Image(s) from Bing Success Criteria 2: I can describe how diffraction produces wave interference patterns. Another optical phenomenon that involves the bending of light is diffraction. Diffraction is the bending of a wave when it passes by the edge of a surface. Different wavelengths are bent to differing degrees, with shorter wavelengths being bent more than longer wavelengths. Image(s) from Bing Success Criteria 2: I can describe how diffraction produces wave interference patterns.

Why this happens is somewhat complicated. From the particle perspective, think of what would happen if a metal ball were to roll passed a magnet: It would bend the path of the ball. Since light is an electromagnetic wave, when it passes by the edge of something, the electromagnetic fields of the atoms in the material alter the path of the light. The longer the wavelength, the more it is bent. Thus, red light is bent more than blue light, and white light is split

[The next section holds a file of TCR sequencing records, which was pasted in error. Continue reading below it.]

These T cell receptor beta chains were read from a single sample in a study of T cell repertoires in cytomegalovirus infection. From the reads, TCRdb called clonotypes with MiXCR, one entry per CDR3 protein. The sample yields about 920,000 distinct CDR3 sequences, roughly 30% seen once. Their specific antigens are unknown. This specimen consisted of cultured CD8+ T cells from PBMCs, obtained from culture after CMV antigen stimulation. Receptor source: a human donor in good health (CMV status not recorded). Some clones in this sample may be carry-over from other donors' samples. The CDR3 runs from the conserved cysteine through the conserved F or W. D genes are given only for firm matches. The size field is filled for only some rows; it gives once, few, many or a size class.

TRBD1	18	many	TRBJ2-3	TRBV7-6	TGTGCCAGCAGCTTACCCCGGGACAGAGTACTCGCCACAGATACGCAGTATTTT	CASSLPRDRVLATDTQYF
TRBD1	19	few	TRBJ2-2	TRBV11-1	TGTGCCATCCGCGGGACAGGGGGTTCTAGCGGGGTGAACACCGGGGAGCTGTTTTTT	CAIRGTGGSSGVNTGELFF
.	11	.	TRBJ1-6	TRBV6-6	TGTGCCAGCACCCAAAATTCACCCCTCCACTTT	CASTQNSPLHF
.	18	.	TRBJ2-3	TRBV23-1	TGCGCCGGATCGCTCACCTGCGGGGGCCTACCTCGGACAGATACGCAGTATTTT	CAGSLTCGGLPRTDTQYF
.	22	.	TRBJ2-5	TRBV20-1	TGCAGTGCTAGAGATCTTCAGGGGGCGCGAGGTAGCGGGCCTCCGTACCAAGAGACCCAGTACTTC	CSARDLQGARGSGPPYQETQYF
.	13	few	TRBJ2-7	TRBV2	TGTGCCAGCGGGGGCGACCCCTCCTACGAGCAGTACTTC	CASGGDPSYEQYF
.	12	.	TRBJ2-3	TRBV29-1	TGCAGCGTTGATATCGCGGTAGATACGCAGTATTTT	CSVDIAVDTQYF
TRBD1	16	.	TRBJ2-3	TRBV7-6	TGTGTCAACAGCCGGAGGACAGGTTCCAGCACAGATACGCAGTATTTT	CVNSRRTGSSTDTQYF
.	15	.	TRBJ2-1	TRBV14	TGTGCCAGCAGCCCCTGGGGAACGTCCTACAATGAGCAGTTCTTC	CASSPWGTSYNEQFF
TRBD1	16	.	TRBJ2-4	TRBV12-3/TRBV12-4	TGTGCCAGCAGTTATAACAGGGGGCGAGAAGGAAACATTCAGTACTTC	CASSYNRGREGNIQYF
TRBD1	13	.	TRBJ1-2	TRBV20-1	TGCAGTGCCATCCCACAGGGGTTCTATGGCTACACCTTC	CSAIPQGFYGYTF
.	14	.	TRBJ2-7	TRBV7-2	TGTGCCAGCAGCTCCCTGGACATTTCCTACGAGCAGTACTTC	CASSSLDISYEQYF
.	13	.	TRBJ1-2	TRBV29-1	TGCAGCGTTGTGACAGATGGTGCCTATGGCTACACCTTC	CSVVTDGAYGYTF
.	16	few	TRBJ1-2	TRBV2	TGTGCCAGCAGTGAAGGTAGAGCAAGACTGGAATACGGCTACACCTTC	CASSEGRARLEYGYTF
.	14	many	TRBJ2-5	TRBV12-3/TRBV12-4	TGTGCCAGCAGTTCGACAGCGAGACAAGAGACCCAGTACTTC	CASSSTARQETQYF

into its constituent rainbow of colors. From the wave perspective, it comes down to interference. Locations where wavelengths of red light are in phase appear red. Locations where blue light waves are in phase appear blue. The Image(s) from Bing Success Criteria 2: I can describe how diffraction produces wave interference patterns. Task 7.4.2: Say which of each pair

would be diffracted at a greater angle. Light through a narrow slit Light through a wide slit Blue light Red light A 200 lines/mm diffraction grating A 300 lines/mm diffraction grating 450 nm light 600 nm light Image(s) from Bing Success Criteria 2: I can describe